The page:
Fellowship of Saints and Sinners

Am I the only one who had to take care of one of these my eighth grade year?

Some of my regular readers may be amused to learn that I actually got the eighth grade science award.  (I guess I took extra good care of my egg baby or something.)  Somewhere in high school, I, like many other adolescent girls, fell away from pursuing the sciences.  Fortunately, others went on in their pursuits, and the past few days we’ve been speaking with one of them: today we’re wrapping up our interview series featuring Stanford neuroscientist Saskia de Vries on the subject of neuroscience and theology.

How has studying the brain changed your understanding of yourself?  How has it changed your understanding of human beings and what makes them “made in God’ image” and about who God is and what God is like?

I think one major thing that I’ve learned about humans is that we aren’t particularly rational. I mention this earlier, that we have a misguided notion that if we just took the time, and were careful, and smart, and logical, that we could take all of the inputs we get – all the information we have ever received in any form throughout our whole lives – and have the perfect appropriate responses to all things. That we can be purely rational and our behavior would be flawless. This just isn’t so. We aren’t purely rational – and frankly that’s a good thing, because we wouldn’t survive very long if we were. The size that our brains would need to be, and the amount of energy they would need to consume, in order for us to function that way would be enormous. Not to mention that if we were slowly processing large quantities of information with such top-heavy brains – an irrational predator would come and eat us before we could respond. Our brains have evolved to use information processing short cuts to reduce energy demands and streamline processing. And this has been very beneficial evolutionarily. But it also means that when it comes to things like money and politics and life in our modern society, we don’t make logically optimal and rational decisions – despite our illusion that we do.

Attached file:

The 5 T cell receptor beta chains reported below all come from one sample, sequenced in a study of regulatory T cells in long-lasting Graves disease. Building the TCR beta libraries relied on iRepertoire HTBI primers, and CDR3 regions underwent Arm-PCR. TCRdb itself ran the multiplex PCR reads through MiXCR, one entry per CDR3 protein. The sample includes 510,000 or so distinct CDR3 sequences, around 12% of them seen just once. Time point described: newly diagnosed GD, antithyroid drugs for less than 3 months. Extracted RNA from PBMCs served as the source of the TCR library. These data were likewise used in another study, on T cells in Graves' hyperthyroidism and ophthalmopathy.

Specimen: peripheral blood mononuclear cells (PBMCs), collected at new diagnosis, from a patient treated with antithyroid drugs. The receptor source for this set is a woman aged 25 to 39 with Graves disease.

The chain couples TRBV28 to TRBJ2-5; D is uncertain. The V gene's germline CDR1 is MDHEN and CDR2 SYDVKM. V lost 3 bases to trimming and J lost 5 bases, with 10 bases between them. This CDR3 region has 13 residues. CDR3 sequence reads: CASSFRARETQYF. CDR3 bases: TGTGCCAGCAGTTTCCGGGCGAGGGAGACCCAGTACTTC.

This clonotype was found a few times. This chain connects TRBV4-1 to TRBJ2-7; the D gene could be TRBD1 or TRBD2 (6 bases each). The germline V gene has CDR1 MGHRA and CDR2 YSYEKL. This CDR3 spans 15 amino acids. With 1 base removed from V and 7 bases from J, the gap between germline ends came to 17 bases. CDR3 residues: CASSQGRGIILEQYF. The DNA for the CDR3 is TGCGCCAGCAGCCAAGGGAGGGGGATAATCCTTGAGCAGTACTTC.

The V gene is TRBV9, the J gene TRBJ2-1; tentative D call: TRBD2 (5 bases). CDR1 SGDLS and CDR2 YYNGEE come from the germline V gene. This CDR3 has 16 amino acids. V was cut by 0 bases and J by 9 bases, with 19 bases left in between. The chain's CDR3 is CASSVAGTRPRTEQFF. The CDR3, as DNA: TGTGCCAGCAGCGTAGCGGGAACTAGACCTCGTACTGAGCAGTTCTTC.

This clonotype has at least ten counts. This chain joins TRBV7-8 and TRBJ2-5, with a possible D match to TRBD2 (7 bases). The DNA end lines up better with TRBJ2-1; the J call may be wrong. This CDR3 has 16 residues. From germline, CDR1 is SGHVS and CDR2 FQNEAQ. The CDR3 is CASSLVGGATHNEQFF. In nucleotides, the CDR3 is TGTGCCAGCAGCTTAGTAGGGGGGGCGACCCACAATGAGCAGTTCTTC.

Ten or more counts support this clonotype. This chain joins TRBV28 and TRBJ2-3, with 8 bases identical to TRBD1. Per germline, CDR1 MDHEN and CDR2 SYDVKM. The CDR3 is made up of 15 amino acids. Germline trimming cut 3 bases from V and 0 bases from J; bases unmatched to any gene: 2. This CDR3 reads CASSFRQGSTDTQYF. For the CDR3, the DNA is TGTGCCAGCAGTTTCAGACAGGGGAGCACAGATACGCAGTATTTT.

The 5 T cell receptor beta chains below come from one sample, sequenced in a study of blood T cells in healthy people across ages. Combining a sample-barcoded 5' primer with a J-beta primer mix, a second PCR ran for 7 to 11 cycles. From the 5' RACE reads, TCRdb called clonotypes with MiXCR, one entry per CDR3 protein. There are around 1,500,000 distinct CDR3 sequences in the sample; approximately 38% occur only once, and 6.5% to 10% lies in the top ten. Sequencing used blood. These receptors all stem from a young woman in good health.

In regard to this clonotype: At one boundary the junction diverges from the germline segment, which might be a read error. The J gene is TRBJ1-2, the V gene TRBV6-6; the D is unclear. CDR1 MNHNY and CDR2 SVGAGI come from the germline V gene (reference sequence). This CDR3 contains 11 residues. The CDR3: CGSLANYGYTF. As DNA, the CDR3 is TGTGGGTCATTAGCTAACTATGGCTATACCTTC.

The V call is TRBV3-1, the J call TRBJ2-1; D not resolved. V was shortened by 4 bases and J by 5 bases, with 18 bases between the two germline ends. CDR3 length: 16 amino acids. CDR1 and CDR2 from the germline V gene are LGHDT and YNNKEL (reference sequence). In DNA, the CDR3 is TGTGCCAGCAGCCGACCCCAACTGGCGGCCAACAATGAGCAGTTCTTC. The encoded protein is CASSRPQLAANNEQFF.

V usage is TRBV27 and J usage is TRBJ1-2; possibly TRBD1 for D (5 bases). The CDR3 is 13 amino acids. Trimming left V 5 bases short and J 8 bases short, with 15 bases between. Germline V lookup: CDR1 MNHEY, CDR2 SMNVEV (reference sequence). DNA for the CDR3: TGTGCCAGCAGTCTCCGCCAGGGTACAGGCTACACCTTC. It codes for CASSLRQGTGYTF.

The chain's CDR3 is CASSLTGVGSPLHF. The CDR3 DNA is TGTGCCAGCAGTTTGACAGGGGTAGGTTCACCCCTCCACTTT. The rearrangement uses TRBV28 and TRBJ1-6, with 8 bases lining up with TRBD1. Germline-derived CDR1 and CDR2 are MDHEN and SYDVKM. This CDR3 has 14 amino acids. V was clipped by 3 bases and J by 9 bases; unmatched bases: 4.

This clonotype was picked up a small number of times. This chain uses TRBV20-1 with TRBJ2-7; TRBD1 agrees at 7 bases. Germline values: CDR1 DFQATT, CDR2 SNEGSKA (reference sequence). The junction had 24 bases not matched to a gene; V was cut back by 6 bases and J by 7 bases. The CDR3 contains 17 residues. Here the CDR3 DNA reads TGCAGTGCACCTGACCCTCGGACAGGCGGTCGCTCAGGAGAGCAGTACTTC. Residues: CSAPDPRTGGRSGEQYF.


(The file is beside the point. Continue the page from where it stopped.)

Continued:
I never know how much we should look to humans to inform our image of God. While I think we are “made in God’s image,” I don’t think we are replicas of God, and I worry that we tend to make idols of God in our own image.

Now and in previous centuries the church has often rubbed up against science (think Galileo, Darwin, etc) much like a Brillo pad on grease- with a stubborn, even hostile determination to rid itself of the questions science has posed for theology. Are there ways in which, to borrow the apostle Paul’s sentiment that God is “reconciling all things to God’s Self”- you see any rapprochement taking place here?